Wilkinson : England need to “reset the bar”

Eddie Jones wants England legend Jonny Wilkinson on his coaching staff

England great Jonny Wilkinson said on Tuesday the “bar had to be reset at all levels” if the national side were once again to become a global force.

Last week saw Stuart Lancaster stepped down as England coach after the team became the first World Cup host nation to be knocked out of the tournament in the initial group phase last month.

Lancaster’s exit led England’s Rugby Football Union to initiate a worldwide search for a new head coach.

But Wilkinson, the drop-goal hero of England’s extra-time World Cup final win over Australia in Sydney back in 2003, said there was more to making the national side successful again than just a change of coach.

Former fly-half Wilkinson said current England squad members would need to demonstrate “a desire which is almost impossible to keep down”.

The 36-year-old was speaking at Buckingham Palace after he was formally upgraded to a Commander of the Order of the British Empire (CBE) — one rank below a knighthood in the British honours system.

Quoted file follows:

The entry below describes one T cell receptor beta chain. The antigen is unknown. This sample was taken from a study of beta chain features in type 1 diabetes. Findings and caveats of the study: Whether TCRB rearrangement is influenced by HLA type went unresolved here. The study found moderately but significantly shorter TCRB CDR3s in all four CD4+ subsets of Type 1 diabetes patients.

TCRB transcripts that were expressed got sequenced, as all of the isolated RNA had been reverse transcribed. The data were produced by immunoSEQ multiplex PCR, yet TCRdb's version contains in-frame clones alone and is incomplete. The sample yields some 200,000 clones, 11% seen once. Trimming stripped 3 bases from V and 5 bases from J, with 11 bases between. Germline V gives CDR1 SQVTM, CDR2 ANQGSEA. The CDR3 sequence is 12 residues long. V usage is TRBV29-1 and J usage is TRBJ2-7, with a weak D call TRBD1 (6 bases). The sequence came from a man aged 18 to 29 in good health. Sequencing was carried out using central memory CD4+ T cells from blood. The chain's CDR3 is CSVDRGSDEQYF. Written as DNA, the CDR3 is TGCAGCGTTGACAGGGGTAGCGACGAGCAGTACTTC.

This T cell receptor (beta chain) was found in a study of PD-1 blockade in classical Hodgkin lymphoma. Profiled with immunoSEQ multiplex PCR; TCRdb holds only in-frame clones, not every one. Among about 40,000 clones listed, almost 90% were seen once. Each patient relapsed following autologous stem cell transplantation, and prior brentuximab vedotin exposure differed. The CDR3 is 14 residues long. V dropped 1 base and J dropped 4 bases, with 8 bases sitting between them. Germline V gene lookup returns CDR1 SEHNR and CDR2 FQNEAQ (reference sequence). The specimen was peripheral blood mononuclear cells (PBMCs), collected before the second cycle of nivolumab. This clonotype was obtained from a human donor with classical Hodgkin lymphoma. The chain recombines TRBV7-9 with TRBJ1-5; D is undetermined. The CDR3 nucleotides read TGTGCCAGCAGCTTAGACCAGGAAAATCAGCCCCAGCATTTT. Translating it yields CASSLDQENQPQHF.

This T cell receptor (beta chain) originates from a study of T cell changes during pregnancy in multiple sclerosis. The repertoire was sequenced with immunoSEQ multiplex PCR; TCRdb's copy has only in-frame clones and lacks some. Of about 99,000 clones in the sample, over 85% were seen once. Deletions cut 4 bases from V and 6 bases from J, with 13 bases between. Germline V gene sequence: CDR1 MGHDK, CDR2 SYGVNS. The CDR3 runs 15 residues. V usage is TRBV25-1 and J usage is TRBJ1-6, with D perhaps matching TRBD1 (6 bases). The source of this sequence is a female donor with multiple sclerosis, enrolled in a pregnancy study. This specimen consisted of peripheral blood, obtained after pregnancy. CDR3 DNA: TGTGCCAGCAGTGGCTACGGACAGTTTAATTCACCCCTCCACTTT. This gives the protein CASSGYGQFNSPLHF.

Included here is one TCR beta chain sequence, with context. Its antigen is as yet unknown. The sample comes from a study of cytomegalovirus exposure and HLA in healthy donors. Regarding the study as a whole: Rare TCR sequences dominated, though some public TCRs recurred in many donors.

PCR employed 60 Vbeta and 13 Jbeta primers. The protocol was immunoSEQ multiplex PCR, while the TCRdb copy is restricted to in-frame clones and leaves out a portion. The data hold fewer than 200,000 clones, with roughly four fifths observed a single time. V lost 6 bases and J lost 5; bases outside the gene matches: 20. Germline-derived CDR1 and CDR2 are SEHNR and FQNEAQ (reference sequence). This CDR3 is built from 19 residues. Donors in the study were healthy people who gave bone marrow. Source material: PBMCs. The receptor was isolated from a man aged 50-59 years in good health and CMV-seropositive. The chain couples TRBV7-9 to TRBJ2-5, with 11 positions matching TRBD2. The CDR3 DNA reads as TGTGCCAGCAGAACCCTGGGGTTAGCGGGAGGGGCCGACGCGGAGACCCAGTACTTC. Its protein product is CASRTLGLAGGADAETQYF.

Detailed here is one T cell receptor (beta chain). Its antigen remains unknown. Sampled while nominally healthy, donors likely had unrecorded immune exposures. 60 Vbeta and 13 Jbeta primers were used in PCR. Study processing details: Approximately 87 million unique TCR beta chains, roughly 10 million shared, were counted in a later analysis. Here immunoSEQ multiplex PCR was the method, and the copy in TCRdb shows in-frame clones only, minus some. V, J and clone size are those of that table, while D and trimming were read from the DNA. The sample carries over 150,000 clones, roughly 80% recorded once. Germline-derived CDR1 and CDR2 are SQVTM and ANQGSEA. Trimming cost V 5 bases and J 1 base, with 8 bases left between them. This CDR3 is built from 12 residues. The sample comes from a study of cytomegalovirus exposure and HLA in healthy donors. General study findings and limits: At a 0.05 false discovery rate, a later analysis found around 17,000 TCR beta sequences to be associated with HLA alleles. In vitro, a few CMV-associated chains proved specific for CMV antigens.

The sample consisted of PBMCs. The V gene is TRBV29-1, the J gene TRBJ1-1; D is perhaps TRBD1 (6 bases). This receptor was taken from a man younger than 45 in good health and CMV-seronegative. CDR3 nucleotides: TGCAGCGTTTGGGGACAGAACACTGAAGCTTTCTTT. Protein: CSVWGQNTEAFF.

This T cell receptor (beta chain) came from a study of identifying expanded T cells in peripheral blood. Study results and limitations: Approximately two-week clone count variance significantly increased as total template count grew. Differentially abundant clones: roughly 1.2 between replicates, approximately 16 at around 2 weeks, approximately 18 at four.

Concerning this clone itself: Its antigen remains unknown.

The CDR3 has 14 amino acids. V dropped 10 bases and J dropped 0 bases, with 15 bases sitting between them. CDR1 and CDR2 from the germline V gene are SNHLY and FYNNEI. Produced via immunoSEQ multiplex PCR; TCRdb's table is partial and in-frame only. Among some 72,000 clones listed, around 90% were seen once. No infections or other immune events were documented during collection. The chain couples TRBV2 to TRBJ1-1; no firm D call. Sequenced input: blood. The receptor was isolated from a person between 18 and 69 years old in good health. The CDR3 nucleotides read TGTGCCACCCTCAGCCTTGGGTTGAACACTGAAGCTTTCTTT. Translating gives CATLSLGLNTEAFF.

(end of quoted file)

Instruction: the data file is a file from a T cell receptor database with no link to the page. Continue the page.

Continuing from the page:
Wilkinson, who received his latest honour from Prince William, the second in line to the British throne, added that closing the gap between Europe’s elite and the southern hemisphere teams who filled all four semi-final places at the World Cup would require “resetting the bar at all levels, from grass roots up”.

He added: “But that bar has to be high, and then you have got to ensure that the enjoyment that goes with it is even higher too, so that kids want to go out there and do it, so kids see this as normal.

“So, ‘normal’ for kids, and for players in the Premiership league, ‘normal’ becomes what we used to see as ‘exceptional’,” explained Wilkinson, England’s record points scorer, who retired from all professional rugby union last year after helping club side Toulon complete a French Top 14 and European Cup double.

Wilkinson, now a kicking coach at Toulon and a media pundit, said he had no definite ideas on who should succeed Lancaster.

“I still look at it from a player’s perspective,” explained Wilkinson, who quit Test rugby in 2011.

“I don’t see myself as a coach, I see myself as a player who doesn’t play any more.”

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